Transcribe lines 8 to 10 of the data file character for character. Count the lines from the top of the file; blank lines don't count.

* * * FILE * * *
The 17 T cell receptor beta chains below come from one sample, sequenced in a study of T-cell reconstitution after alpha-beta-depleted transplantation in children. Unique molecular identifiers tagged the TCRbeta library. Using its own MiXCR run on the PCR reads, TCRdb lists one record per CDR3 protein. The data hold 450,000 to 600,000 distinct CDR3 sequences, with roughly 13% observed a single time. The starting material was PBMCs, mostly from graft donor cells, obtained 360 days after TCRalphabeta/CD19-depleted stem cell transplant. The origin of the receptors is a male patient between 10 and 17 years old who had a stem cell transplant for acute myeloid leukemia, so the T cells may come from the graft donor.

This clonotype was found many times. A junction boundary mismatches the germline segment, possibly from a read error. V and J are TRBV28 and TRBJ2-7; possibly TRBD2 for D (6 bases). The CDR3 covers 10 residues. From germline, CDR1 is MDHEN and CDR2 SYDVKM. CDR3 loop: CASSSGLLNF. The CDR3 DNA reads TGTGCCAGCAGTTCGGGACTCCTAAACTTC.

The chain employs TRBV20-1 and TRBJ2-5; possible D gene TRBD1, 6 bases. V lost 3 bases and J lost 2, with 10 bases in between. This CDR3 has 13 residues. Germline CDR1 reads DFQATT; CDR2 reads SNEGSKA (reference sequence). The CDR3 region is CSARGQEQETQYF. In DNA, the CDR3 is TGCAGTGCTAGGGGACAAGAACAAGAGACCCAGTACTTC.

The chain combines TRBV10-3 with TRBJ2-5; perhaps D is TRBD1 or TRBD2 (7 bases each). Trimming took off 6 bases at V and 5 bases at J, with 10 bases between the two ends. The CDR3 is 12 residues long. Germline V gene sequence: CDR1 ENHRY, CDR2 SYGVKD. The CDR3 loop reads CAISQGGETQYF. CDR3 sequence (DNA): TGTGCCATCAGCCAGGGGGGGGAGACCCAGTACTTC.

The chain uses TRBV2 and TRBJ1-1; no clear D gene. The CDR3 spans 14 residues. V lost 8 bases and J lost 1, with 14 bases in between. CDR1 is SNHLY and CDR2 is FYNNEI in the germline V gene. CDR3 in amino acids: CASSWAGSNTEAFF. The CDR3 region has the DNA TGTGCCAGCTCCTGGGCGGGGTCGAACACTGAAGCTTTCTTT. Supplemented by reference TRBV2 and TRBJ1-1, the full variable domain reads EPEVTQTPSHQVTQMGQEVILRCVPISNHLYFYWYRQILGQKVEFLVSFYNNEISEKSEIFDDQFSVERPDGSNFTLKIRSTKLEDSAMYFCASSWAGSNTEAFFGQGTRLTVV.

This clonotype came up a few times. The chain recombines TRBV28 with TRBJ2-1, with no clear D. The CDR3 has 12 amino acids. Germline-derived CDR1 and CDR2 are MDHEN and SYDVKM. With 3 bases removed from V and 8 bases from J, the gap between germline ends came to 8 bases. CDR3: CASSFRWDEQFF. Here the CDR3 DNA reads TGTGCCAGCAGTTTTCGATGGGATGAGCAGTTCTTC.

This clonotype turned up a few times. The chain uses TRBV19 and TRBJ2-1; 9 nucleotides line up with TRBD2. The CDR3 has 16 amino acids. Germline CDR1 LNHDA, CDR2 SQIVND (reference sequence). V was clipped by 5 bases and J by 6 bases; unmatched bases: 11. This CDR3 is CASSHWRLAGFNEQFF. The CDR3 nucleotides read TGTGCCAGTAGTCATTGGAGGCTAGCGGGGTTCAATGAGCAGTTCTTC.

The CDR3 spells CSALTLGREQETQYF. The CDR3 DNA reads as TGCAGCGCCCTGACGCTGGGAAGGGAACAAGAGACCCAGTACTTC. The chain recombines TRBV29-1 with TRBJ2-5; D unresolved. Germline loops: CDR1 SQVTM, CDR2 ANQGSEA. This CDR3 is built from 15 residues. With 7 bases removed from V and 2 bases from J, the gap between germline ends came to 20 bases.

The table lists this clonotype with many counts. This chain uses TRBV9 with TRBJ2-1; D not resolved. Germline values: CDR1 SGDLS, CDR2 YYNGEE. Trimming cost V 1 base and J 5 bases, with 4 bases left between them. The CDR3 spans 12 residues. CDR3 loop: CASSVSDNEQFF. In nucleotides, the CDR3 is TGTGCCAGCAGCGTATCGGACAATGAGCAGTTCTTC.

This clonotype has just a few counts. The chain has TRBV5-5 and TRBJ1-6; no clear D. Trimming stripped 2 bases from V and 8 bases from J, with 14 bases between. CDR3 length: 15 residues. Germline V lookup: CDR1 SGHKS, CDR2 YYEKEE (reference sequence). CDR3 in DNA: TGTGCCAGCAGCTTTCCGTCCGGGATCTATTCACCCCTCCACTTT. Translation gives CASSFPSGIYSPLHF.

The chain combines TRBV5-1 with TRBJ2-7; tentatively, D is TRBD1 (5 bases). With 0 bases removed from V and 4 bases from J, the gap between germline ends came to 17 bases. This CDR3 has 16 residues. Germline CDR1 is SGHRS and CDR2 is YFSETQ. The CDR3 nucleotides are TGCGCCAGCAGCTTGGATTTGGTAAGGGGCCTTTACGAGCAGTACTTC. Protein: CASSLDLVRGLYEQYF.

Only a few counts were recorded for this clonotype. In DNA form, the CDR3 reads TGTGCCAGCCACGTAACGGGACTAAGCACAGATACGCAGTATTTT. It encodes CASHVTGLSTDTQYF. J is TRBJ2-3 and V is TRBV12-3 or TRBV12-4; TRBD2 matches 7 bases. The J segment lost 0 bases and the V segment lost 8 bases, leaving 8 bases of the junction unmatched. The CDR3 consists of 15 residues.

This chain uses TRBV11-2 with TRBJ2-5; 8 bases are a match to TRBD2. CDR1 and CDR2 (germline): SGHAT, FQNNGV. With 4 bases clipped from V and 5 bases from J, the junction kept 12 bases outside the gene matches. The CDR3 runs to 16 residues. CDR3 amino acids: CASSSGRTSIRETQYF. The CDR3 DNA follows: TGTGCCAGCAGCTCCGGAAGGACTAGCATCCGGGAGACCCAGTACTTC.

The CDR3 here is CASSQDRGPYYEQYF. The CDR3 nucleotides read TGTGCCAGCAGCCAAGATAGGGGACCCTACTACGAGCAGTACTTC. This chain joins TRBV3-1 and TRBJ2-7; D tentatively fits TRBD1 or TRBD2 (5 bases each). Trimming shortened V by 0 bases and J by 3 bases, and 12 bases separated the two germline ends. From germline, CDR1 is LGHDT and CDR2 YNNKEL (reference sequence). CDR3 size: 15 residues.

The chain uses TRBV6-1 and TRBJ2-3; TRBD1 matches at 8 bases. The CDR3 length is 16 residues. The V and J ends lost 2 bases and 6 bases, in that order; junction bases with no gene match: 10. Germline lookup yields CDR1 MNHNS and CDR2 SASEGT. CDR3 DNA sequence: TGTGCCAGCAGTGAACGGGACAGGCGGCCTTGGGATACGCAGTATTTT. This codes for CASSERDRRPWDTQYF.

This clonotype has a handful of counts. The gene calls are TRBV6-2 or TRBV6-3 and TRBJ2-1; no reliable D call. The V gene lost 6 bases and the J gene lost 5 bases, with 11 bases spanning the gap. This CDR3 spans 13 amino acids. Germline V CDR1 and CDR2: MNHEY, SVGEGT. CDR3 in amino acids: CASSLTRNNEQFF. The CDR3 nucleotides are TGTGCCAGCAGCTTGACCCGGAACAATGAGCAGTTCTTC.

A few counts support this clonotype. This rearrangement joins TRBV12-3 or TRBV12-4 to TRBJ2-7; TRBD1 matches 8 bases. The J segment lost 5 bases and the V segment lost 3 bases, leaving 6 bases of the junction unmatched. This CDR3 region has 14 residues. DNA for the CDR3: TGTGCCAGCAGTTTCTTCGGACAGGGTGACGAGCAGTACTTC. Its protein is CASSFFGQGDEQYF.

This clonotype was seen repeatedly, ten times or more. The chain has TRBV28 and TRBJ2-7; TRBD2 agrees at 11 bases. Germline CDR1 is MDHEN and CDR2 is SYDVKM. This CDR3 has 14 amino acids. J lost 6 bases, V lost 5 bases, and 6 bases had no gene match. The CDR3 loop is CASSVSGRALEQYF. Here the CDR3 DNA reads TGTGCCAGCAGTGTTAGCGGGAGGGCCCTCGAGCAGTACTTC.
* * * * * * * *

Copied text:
The CDR3 spells CSALTLGREQETQYF. The CDR3 DNA reads as TGCAGCGCCCTGACGCTGGGAAGGGAACAAGAGACCCAGTACTTC. The chain recombines TRBV29-1 with TRBJ2-5; D unresolved. Germline loops: CDR1 SQVTM, CDR2 ANQGSEA. This CDR3 is built from 15 residues. With 7 bases removed from V and 2 bases from J, the gap between germline ends came to 20 bases.

The table lists this clonotype with many counts. This chain uses TRBV9 with TRBJ2-1; D not resolved. Germline values: CDR1 SGDLS, CDR2 YYNGEE. Trimming cost V 1 base and J 5 bases, with 4 bases left between them. The CDR3 spans 12 residues. CDR3 loop: CASSVSDNEQFF. In nucleotides, the CDR3 is TGTGCCAGCAGCGTATCGGACAATGAGCAGTTCTTC.

This clonotype has just a few counts. The chain has TRBV5-5 and TRBJ1-6; no clear D. Trimming stripped 2 bases from V and 8 bases from J, with 14 bases between. CDR3 length: 15 residues. Germline V lookup: CDR1 SGHKS, CDR2 YYEKEE (reference sequence). CDR3 in DNA: TGTGCCAGCAGCTTTCCGTCCGGGATCTATTCACCCCTCCACTTT. Translation gives CASSFPSGIYSPLHF.